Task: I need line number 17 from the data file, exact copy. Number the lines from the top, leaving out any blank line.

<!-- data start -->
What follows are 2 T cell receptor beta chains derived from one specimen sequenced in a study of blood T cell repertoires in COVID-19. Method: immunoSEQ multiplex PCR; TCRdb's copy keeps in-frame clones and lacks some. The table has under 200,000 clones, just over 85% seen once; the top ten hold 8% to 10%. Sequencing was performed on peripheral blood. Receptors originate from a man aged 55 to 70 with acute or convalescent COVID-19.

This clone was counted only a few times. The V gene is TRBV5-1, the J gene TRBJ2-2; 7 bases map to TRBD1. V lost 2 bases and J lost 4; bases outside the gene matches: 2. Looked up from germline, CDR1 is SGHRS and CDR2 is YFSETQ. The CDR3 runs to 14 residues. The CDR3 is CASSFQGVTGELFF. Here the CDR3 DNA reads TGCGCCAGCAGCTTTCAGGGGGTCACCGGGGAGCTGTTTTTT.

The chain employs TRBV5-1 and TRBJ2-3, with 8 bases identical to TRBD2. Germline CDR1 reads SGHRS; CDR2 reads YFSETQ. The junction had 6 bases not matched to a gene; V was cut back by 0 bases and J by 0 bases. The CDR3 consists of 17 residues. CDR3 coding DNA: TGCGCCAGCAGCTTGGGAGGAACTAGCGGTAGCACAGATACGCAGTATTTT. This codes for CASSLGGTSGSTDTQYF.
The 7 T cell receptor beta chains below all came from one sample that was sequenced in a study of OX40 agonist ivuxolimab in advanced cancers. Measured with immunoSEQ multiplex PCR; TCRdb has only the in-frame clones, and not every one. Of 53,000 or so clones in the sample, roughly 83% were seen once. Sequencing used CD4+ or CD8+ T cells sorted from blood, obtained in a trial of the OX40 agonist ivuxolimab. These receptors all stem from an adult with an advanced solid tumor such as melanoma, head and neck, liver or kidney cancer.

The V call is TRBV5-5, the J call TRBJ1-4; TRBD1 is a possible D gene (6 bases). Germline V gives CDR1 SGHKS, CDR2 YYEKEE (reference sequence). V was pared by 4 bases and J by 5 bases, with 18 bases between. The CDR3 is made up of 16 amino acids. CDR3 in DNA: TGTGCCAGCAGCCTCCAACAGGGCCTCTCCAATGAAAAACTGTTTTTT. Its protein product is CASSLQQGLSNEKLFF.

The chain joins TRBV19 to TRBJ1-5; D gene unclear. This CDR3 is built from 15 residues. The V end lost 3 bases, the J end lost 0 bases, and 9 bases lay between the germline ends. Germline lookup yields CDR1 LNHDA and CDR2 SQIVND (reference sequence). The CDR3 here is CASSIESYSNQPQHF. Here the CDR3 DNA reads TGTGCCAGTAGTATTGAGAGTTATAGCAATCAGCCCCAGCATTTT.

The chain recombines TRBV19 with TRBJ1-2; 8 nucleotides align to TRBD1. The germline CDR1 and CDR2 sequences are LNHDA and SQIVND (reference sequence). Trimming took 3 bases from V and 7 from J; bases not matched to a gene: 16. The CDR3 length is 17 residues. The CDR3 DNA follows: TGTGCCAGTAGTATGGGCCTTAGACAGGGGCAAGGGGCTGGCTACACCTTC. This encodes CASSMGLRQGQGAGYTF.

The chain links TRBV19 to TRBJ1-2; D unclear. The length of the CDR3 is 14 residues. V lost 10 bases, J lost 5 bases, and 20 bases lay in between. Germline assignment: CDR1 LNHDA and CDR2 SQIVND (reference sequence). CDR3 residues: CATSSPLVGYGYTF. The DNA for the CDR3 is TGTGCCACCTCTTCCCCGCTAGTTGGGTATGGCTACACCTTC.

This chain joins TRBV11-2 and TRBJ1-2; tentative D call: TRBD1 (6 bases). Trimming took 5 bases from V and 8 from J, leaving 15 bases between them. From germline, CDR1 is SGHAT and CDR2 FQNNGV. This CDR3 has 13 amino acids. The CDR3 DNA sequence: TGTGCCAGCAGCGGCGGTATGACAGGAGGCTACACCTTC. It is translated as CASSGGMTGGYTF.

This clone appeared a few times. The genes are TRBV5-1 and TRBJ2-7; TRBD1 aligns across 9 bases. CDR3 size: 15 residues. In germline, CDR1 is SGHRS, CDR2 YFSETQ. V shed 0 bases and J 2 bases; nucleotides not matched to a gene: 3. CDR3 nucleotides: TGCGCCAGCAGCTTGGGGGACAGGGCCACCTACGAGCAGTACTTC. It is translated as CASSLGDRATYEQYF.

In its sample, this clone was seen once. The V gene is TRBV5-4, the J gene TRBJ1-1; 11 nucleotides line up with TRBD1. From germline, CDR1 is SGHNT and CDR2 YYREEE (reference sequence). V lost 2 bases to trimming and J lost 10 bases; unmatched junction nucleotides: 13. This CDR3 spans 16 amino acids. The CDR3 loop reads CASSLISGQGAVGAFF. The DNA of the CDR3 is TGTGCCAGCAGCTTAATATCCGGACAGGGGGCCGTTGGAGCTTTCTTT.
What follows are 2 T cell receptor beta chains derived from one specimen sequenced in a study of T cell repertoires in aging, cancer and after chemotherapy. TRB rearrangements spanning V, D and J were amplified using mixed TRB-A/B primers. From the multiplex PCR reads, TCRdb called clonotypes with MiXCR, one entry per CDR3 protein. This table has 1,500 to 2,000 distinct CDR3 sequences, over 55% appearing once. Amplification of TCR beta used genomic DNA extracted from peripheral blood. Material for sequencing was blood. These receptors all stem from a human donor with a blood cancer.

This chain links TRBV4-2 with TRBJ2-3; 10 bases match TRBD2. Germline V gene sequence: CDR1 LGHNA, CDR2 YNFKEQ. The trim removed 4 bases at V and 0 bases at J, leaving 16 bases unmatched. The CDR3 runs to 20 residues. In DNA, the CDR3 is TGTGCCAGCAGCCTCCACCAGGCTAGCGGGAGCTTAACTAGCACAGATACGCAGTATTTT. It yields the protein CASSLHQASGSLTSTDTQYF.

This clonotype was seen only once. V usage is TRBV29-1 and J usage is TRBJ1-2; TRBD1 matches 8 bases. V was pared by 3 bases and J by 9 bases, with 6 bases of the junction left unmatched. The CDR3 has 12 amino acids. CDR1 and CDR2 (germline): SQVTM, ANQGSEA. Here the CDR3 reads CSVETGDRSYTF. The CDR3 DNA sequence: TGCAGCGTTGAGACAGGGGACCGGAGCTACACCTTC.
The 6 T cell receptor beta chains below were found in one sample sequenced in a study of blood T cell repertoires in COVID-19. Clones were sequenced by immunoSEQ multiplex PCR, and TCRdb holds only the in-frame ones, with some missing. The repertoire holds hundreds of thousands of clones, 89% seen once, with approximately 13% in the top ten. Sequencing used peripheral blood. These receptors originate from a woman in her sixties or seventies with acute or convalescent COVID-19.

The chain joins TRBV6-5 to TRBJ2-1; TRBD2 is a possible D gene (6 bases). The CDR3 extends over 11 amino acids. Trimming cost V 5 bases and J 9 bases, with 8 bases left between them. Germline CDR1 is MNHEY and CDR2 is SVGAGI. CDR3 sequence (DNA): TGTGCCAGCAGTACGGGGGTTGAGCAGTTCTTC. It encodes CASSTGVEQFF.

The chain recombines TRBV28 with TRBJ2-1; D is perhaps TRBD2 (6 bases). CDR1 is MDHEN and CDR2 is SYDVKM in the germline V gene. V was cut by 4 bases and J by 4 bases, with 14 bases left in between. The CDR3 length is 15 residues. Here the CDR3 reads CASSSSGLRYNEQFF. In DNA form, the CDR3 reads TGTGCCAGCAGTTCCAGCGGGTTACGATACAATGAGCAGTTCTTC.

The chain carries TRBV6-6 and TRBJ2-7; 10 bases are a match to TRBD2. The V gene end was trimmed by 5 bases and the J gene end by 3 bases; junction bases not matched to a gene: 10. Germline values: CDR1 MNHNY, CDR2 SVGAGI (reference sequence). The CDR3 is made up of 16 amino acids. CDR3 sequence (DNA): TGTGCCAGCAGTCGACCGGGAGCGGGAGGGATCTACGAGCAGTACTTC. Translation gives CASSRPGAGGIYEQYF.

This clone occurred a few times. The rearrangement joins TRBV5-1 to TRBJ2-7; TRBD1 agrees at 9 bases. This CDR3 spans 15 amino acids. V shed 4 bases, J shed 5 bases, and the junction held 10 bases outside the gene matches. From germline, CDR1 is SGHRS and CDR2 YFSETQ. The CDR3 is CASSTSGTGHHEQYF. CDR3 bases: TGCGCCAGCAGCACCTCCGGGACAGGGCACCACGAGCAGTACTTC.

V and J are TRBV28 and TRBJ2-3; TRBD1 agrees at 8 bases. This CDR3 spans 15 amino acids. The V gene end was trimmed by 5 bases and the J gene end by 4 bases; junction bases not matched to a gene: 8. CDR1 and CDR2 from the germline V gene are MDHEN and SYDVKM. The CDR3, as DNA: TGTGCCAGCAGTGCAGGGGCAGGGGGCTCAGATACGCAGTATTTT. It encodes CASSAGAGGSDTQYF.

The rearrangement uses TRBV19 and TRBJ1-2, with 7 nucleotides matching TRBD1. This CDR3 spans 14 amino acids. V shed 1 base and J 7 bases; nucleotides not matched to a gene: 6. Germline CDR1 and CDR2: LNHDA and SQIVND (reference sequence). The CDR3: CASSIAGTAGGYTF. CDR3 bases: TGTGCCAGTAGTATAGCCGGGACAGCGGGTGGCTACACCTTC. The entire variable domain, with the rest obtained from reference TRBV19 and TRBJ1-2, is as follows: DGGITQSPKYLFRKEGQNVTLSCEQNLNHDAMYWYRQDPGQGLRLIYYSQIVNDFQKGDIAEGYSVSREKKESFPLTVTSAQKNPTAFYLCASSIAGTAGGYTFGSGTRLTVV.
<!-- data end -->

The chain recombines TRBV28 with TRBJ2-1; D is perhaps TRBD2 (6 bases). CDR1 is MDHEN and CDR2 is SYDVKM in the germline V gene. V was cut by 4 bases and J by 4 bases, with 14 bases left in between. The CDR3 length is 15 residues. Here the CDR3 reads CASSSSGLRYNEQFF. In DNA form, the CDR3 reads TGTGCCAGCAGTTCCAGCGGGTTACGATACAATGAGCAGTTCTTC.